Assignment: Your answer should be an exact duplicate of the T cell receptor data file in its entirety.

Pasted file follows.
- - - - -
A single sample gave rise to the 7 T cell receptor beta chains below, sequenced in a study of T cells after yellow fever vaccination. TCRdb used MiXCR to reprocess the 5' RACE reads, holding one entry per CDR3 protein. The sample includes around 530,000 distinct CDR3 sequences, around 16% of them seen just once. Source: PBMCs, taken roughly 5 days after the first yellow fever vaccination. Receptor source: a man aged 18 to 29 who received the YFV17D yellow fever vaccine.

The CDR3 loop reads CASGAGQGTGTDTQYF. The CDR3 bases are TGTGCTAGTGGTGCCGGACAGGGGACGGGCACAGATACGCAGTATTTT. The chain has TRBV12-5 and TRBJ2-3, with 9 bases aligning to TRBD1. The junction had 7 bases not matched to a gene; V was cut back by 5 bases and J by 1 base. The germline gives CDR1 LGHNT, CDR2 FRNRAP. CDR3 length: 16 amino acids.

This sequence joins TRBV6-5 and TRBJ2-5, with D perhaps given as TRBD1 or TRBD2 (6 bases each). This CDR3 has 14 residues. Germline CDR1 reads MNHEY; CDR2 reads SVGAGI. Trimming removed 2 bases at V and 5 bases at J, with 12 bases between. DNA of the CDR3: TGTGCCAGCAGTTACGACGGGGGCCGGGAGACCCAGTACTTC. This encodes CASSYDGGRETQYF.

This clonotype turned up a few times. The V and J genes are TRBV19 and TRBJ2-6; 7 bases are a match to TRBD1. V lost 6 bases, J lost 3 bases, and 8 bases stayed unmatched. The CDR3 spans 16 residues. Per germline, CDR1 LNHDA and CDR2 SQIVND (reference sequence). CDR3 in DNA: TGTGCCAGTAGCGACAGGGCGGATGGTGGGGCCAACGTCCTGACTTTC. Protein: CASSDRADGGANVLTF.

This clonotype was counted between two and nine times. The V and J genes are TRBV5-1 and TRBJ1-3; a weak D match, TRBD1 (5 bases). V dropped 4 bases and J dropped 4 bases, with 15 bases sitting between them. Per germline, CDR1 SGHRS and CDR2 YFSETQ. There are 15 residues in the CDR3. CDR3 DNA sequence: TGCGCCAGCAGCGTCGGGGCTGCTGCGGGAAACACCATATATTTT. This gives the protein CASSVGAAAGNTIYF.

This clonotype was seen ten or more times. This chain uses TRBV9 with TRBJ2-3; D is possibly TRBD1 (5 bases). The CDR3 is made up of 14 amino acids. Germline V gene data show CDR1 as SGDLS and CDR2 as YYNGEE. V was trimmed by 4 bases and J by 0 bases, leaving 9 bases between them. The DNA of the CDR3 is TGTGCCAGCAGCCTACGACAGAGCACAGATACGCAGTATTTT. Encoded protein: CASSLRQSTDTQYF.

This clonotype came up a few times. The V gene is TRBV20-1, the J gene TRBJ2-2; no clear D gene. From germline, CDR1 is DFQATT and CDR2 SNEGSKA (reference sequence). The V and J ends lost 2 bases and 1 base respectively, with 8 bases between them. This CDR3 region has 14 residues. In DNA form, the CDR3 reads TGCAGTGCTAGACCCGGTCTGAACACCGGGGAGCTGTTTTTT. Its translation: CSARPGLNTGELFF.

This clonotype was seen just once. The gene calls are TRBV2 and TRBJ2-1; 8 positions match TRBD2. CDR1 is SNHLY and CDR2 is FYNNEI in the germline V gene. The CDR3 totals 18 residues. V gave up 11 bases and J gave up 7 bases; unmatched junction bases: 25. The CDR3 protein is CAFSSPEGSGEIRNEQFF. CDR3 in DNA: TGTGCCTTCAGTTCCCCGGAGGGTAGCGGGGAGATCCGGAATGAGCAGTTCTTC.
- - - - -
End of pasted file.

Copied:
A single sample gave rise to the 7 T cell receptor beta chains below, sequenced in a study of T cells after yellow fever vaccination. TCRdb used MiXCR to reprocess the 5' RACE reads, holding one entry per CDR3 protein. The sample includes around 530,000 distinct CDR3 sequences, around 16% of them seen just once. Source: PBMCs, taken roughly 5 days after the first yellow fever vaccination. Receptor source: a man aged 18 to 29 who received the YFV17D yellow fever vaccine.

The CDR3 loop reads CASGAGQGTGTDTQYF. The CDR3 bases are TGTGCTAGTGGTGCCGGACAGGGGACGGGCACAGATACGCAGTATTTT. The chain has TRBV12-5 and TRBJ2-3, with 9 bases aligning to TRBD1. The junction had 7 bases not matched to a gene; V was cut back by 5 bases and J by 1 base. The germline gives CDR1 LGHNT, CDR2 FRNRAP. CDR3 length: 16 amino acids.

This sequence joins TRBV6-5 and TRBJ2-5, with D perhaps given as TRBD1 or TRBD2 (6 bases each). This CDR3 has 14 residues. Germline CDR1 reads MNHEY; CDR2 reads SVGAGI. Trimming removed 2 bases at V and 5 bases at J, with 12 bases between. DNA of the CDR3: TGTGCCAGCAGTTACGACGGGGGCCGGGAGACCCAGTACTTC. This encodes CASSYDGGRETQYF.

This clonotype turned up a few times. The V and J genes are TRBV19 and TRBJ2-6; 7 bases are a match to TRBD1. V lost 6 bases, J lost 3 bases, and 8 bases stayed unmatched. The CDR3 spans 16 residues. Per germline, CDR1 LNHDA and CDR2 SQIVND (reference sequence). CDR3 in DNA: TGTGCCAGTAGCGACAGGGCGGATGGTGGGGCCAACGTCCTGACTTTC. Protein: CASSDRADGGANVLTF.

This clonotype was counted between two and nine times. The V and J genes are TRBV5-1 and TRBJ1-3; a weak D match, TRBD1 (5 bases). V dropped 4 bases and J dropped 4 bases, with 15 bases sitting between them. Per germline, CDR1 SGHRS and CDR2 YFSETQ. There are 15 residues in the CDR3. CDR3 DNA sequence: TGCGCCAGCAGCGTCGGGGCTGCTGCGGGAAACACCATATATTTT. This gives the protein CASSVGAAAGNTIYF.

This clonotype was seen ten or more times. This chain uses TRBV9 with TRBJ2-3; D is possibly TRBD1 (5 bases). The CDR3 is made up of 14 amino acids. Germline V gene data show CDR1 as SGDLS and CDR2 as YYNGEE. V was trimmed by 4 bases and J by 0 bases, leaving 9 bases between them. The DNA of the CDR3 is TGTGCCAGCAGCCTACGACAGAGCACAGATACGCAGTATTTT. Encoded protein: CASSLRQSTDTQYF.

This clonotype came up a few times. The V gene is TRBV20-1, the J gene TRBJ2-2; no clear D gene. From germline, CDR1 is DFQATT and CDR2 SNEGSKA (reference sequence). The V and J ends lost 2 bases and 1 base respectively, with 8 bases between them. This CDR3 region has 14 residues. In DNA form, the CDR3 reads TGCAGTGCTAGACCCGGTCTGAACACCGGGGAGCTGTTTTTT. Its translation: CSARPGLNTGELFF.

This clonotype was seen just once. The gene calls are TRBV2 and TRBJ2-1; 8 positions match TRBD2. CDR1 is SNHLY and CDR2 is FYNNEI in the germline V gene. The CDR3 totals 18 residues. V gave up 11 bases and J gave up 7 bases; unmatched junction bases: 25. The CDR3 protein is CAFSSPEGSGEIRNEQFF. CDR3 in DNA: TGTGCCTTCAGTTCCCCGGAGGGTAGCGGGGAGATCCGGAATGAGCAGTTCTTC.